In December, after learning of The Times's reporting in Mexico, Wal-Mart informed the Justice Department that it had begun an internal investigation into possible violations of the Foreign Corrupt Practices Act, a federal law that makes it a crime for American corporations and their subsidiaries to bribe foreign officials. Wal-Mart said the company had learned of possible problems with how it obtained permits, but stressed that the issues were limited to "discrete" cases.
"We do not believe that these matters will have a material adverse effect on our business," the company said in a filing with the Securities and Exchange Commission.
The filing in question was Walmart's quarterly report, which was filed with the SEC on December 8. These things take a significant amount of time to put together; it's reasonable to assume that Walmart has known about this NYT investigation, then, for a full five months at this point. And while the story carries the sole byline of David Barstow, it was reported with the help of James McKinley in Mexico City, as well as the fabulously-named Alejandra Xanic von Bertrab. The newspaper was surely extremely assiduous in its reporting and fact-checking; I'm sure that there was an extremely large number of sources who had some inkling of what was being reported.
And yet the market was taken by surprise, with $12 billion of market capitalization evaporating from Walmart and Walmex in one day.
Which raises the obvious question: shouldn't the NYT, which can always use a bit of extra revenue, take advantage of the fact that its stories can move markets so much? Not directly: I'm not suggesting that the New York Times Company should start buying out-of-the-money put options on Mexican corporates in advance of its own stories. But how much would hedge funds pay to be able to see the NYT's big investigative stories during the trading day prior to the appearance of the story? It's entirely normal, and perfectly ethical, for news organizations, including Reuters, to give faster access to the best-paying customers.
What's more, good journalism is increasingly being done by people who unabashedly have skin in the game. The Muddy Waters report on Sino Forest, for instance, was explicitly written by someone with a big short position in the company. And today Anonymous Analytics, a forensic-accountancy spin-off of the hacker group, has released a detailed report on Huabao International (OTCPK:HUIHY) which is similarly likely to cause a substantial fall in its share price. They write:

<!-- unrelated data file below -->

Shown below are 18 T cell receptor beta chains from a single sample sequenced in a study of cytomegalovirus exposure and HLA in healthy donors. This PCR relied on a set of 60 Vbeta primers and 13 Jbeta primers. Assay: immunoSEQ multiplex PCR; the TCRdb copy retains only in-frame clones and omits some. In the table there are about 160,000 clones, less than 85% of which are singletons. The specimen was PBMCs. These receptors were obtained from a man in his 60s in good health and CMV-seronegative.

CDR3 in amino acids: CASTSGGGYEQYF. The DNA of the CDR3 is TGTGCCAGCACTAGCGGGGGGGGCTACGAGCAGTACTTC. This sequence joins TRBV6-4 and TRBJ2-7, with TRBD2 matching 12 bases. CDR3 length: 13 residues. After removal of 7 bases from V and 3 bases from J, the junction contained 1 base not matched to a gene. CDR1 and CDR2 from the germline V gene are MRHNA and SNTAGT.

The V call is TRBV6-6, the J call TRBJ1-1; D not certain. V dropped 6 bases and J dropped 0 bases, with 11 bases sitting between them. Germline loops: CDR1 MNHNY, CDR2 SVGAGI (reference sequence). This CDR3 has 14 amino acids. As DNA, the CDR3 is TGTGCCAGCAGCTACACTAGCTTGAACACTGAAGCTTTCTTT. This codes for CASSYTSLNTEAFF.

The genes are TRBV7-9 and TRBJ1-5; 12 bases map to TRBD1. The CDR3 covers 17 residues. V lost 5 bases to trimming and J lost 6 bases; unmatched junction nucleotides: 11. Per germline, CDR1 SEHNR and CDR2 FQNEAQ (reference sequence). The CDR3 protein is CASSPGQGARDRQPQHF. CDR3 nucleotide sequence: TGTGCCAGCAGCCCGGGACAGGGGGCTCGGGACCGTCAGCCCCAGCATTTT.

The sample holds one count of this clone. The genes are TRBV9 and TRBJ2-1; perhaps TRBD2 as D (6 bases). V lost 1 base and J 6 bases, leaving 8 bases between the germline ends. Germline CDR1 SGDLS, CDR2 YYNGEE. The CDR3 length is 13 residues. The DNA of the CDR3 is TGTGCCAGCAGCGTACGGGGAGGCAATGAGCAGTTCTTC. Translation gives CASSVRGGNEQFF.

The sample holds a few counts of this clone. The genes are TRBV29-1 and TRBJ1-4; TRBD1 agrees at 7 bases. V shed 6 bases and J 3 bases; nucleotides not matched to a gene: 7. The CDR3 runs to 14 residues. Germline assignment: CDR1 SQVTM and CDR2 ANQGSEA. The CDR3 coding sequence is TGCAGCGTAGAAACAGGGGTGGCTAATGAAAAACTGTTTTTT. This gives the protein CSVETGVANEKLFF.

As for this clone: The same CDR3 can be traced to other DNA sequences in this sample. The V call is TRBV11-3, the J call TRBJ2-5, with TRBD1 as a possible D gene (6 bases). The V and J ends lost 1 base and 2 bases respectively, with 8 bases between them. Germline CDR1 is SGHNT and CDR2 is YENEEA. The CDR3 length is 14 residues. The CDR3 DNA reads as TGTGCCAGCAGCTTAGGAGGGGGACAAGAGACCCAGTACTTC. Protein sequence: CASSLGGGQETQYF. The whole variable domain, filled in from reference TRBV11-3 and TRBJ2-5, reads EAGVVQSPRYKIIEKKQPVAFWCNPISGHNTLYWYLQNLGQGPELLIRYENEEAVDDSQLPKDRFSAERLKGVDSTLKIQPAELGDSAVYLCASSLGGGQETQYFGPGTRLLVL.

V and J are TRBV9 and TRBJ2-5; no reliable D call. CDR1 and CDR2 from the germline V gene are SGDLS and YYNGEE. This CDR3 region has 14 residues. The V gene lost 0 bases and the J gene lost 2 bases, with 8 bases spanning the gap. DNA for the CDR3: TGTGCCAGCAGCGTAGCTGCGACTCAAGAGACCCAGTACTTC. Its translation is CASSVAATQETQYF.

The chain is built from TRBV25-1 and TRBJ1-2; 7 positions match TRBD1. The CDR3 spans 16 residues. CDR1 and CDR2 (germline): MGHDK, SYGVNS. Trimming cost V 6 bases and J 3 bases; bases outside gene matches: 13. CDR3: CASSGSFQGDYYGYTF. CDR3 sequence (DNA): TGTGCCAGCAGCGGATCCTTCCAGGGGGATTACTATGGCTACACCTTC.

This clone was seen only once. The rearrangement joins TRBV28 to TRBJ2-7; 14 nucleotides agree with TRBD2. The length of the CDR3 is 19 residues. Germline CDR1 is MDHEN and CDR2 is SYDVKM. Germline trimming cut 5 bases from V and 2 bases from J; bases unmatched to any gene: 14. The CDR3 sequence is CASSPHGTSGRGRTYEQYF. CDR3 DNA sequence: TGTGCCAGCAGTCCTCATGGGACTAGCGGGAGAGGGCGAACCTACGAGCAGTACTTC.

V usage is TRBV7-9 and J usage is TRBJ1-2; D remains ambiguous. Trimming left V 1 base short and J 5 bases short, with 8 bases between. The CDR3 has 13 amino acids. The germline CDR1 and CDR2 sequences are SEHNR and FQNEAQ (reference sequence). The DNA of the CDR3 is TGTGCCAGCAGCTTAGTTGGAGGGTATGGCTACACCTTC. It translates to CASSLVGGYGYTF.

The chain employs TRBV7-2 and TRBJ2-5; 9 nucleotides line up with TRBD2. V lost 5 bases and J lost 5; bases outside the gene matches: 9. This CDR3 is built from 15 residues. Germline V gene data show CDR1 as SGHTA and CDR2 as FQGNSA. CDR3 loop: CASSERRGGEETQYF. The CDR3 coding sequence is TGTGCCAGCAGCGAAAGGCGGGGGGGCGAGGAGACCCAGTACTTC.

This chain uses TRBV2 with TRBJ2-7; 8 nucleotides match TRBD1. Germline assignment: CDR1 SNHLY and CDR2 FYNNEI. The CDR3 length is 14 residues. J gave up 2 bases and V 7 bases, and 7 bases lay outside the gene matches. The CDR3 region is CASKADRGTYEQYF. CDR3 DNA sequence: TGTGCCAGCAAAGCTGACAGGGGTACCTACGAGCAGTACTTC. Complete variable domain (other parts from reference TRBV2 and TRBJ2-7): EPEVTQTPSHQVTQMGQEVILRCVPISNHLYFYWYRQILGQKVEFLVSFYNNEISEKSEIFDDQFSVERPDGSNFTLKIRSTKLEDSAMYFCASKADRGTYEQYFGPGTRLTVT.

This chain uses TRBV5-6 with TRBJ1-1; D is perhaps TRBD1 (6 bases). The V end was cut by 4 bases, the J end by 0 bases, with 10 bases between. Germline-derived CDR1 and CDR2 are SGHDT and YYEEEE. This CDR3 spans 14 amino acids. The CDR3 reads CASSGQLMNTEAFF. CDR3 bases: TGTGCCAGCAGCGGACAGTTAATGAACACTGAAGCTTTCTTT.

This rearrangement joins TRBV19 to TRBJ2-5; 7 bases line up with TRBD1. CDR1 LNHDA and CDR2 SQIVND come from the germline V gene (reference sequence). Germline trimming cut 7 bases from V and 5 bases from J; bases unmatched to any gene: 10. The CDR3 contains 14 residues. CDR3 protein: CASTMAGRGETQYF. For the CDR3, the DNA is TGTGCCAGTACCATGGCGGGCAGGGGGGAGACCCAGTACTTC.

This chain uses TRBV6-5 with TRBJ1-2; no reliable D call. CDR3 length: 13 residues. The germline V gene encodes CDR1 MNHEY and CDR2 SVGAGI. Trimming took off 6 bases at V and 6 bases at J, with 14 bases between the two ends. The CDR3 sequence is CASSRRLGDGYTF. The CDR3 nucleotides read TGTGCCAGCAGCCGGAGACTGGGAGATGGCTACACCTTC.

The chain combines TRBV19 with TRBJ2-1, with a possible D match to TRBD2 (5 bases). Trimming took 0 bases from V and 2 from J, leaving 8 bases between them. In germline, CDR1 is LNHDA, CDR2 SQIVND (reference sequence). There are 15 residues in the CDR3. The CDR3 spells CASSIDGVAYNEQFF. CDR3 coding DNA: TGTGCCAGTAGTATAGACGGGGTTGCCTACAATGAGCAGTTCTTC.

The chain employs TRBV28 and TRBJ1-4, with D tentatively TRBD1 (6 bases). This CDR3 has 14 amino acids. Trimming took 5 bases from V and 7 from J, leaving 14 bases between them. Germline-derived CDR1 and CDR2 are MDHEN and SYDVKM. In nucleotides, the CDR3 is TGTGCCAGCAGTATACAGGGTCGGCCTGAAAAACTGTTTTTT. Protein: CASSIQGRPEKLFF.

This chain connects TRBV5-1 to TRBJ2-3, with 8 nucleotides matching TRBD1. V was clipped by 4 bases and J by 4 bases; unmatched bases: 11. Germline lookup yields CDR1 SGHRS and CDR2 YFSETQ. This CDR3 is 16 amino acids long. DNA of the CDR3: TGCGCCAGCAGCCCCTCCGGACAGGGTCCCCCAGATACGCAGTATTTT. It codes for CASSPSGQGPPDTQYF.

Anonymous Analytics holds no direct or indirect interest or position in any of the securities profiled in this report. However, you should assume that certain contributors to this report, as well as their members, partners, affiliates, colleagues, employees, consultants, muppets clients and investors, as well as our clients have a short position in the stock of Huabao International Holdings Limited (HK: 336, "Huabao" or the "Company") and/or options of the stock, and therefore stand to gain substantially in the event that the price of the stock declines.
It's a good report, well worth a read for connoisseurs of short-seller research. My favorite bit is where they flew to Botswana to try to find out what on earth the Huabao operation there was up to, tracking down the plant despite the fact that the company had photoshopped its photograph to make it impossible to work out where it was. This is a kind of long-form journalism, and it can be extremely remunerative. If the NYT is working on similar stories, why not take advantage of that fact and allow other people to make money off what you're doing anyway?
The reporters and even the editors on any given story need never have any connection with any hedge fund or corporate client. All that's needed is that when a big story is entering the final stages of layout and fact-checking, a version is sent under strict embargo to a client or clients who have paid for that access. They can then act on the story in the markets.
The main potential problem I see here is that if such an arrangement were in place, corporate whistleblowers might be risking prosecution as insider traders. But I'm sure the lawyers could work that one out. The church-lady types would I'm sure faint with horror. But if hedge funds are willing to pay the NYT large sums of money to be able to get a glimpse of stories before they're made fully public, what fiduciary could simply turn such hedge funds away?